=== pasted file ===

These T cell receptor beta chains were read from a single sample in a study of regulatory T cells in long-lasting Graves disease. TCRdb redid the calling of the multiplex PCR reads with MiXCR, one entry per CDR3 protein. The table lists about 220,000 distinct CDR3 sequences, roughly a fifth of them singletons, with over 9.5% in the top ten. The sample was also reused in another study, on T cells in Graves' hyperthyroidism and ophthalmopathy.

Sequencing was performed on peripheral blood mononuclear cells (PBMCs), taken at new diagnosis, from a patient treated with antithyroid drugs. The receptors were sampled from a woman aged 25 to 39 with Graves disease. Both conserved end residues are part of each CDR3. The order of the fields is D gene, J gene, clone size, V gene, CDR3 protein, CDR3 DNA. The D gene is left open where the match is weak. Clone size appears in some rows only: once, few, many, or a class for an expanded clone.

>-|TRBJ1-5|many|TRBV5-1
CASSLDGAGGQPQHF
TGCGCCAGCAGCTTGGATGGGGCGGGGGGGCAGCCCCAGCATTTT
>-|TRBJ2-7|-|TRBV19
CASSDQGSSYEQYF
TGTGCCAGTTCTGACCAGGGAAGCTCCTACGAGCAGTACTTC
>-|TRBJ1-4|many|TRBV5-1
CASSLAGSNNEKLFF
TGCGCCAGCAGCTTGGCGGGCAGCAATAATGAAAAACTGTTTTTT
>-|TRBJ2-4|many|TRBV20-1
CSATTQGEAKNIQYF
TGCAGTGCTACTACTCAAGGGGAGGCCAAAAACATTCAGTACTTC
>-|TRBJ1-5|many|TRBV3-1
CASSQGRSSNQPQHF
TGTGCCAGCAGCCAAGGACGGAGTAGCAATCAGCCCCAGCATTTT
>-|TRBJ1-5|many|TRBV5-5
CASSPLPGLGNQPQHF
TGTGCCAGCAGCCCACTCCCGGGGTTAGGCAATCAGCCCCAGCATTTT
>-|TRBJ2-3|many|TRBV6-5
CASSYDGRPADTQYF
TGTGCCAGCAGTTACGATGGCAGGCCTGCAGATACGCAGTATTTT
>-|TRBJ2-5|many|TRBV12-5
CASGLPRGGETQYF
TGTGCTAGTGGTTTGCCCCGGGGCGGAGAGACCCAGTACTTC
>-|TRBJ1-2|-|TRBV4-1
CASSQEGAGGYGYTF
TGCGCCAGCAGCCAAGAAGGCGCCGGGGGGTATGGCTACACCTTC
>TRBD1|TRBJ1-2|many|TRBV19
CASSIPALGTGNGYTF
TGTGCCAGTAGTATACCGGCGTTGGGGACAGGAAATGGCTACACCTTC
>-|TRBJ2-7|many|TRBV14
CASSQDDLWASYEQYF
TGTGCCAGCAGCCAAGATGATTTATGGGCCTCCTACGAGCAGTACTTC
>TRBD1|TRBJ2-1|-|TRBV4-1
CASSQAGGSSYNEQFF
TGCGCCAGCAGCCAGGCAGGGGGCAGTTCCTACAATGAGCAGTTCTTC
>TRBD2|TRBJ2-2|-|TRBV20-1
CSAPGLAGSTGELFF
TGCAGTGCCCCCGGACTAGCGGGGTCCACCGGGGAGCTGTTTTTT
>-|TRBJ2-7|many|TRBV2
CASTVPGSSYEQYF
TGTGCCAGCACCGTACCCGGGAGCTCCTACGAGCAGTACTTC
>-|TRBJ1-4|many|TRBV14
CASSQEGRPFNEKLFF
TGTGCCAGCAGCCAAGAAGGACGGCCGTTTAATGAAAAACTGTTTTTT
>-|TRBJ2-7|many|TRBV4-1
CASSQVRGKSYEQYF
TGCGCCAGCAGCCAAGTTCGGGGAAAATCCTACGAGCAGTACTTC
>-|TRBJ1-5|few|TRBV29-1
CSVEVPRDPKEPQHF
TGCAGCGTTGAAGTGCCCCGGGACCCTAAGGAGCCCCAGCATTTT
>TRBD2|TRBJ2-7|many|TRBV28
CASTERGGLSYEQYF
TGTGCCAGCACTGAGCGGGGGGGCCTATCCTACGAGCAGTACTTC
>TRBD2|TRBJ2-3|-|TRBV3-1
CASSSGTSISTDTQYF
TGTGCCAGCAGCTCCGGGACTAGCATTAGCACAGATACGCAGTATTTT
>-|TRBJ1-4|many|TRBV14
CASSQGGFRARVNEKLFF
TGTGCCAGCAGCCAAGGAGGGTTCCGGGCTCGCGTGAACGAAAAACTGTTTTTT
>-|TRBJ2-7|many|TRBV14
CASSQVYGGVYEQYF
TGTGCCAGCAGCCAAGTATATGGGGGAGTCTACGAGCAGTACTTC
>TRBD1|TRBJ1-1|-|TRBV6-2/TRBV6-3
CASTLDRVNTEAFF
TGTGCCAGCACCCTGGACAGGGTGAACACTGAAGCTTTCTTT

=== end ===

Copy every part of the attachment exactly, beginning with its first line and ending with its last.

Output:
These T cell receptor beta chains were read from a single sample in a study of regulatory T cells in long-lasting Graves disease. TCRdb redid the calling of the multiplex PCR reads with MiXCR, one entry per CDR3 protein. The table lists about 220,000 distinct CDR3 sequences, roughly a fifth of them singletons, with over 9.5% in the top ten. The sample was also reused in another study, on T cells in Graves' hyperthyroidism and ophthalmopathy.

Sequencing was performed on peripheral blood mononuclear cells (PBMCs), taken at new diagnosis, from a patient treated with antithyroid drugs. The receptors were sampled from a woman aged 25 to 39 with Graves disease. Both conserved end residues are part of each CDR3. The order of the fields is D gene, J gene, clone size, V gene, CDR3 protein, CDR3 DNA. The D gene is left open where the match is weak. Clone size appears in some rows only: once, few, many, or a class for an expanded clone.

>-|TRBJ1-5|many|TRBV5-1
CASSLDGAGGQPQHF
TGCGCCAGCAGCTTGGATGGGGCGGGGGGGCAGCCCCAGCATTTT
>-|TRBJ2-7|-|TRBV19
CASSDQGSSYEQYF
TGTGCCAGTTCTGACCAGGGAAGCTCCTACGAGCAGTACTTC
>-|TRBJ1-4|many|TRBV5-1
CASSLAGSNNEKLFF
TGCGCCAGCAGCTTGGCGGGCAGCAATAATGAAAAACTGTTTTTT
>-|TRBJ2-4|many|TRBV20-1
CSATTQGEAKNIQYF
TGCAGTGCTACTACTCAAGGGGAGGCCAAAAACATTCAGTACTTC
>-|TRBJ1-5|many|TRBV3-1
CASSQGRSSNQPQHF
TGTGCCAGCAGCCAAGGACGGAGTAGCAATCAGCCCCAGCATTTT
>-|TRBJ1-5|many|TRBV5-5
CASSPLPGLGNQPQHF
TGTGCCAGCAGCCCACTCCCGGGGTTAGGCAATCAGCCCCAGCATTTT
>-|TRBJ2-3|many|TRBV6-5
CASSYDGRPADTQYF
TGTGCCAGCAGTTACGATGGCAGGCCTGCAGATACGCAGTATTTT
>-|TRBJ2-5|many|TRBV12-5
CASGLPRGGETQYF
TGTGCTAGTGGTTTGCCCCGGGGCGGAGAGACCCAGTACTTC
>-|TRBJ1-2|-|TRBV4-1
CASSQEGAGGYGYTF
TGCGCCAGCAGCCAAGAAGGCGCCGGGGGGTATGGCTACACCTTC
>TRBD1|TRBJ1-2|many|TRBV19
CASSIPALGTGNGYTF
TGTGCCAGTAGTATACCGGCGTTGGGGACAGGAAATGGCTACACCTTC
>-|TRBJ2-7|many|TRBV14
CASSQDDLWASYEQYF
TGTGCCAGCAGCCAAGATGATTTATGGGCCTCCTACGAGCAGTACTTC
>TRBD1|TRBJ2-1|-|TRBV4-1
CASSQAGGSSYNEQFF
TGCGCCAGCAGCCAGGCAGGGGGCAGTTCCTACAATGAGCAGTTCTTC
>TRBD2|TRBJ2-2|-|TRBV20-1
CSAPGLAGSTGELFF
TGCAGTGCCCCCGGACTAGCGGGGTCCACCGGGGAGCTGTTTTTT
>-|TRBJ2-7|many|TRBV2
CASTVPGSSYEQYF
TGTGCCAGCACCGTACCCGGGAGCTCCTACGAGCAGTACTTC
>-|TRBJ1-4|many|TRBV14
CASSQEGRPFNEKLFF
TGTGCCAGCAGCCAAGAAGGACGGCCGTTTAATGAAAAACTGTTTTTT
>-|TRBJ2-7|many|TRBV4-1
CASSQVRGKSYEQYF
TGCGCCAGCAGCCAAGTTCGGGGAAAATCCTACGAGCAGTACTTC
>-|TRBJ1-5|few|TRBV29-1
CSVEVPRDPKEPQHF
TGCAGCGTTGAAGTGCCCCGGGACCCTAAGGAGCCCCAGCATTTT
>TRBD2|TRBJ2-7|many|TRBV28
CASTERGGLSYEQYF
TGTGCCAGCACTGAGCGGGGGGGCCTATCCTACGAGCAGTACTTC
>TRBD2|TRBJ2-3|-|TRBV3-1
CASSSGTSISTDTQYF
TGTGCCAGCAGCTCCGGGACTAGCATTAGCACAGATACGCAGTATTTT
>-|TRBJ1-4|many|TRBV14
CASSQGGFRARVNEKLFF
TGTGCCAGCAGCCAAGGAGGGTTCCGGGCTCGCGTGAACGAAAAACTGTTTTTT
>-|TRBJ2-7|many|TRBV14
CASSQVYGGVYEQYF
TGTGCCAGCAGCCAAGTATATGGGGGAGTCTACGAGCAGTACTTC
>TRBD1|TRBJ1-1|-|TRBV6-2/TRBV6-3
CASTLDRVNTEAFF
TGTGCCAGCACCCTGGACAGGGTGAACACTGAAGCTTTCTTT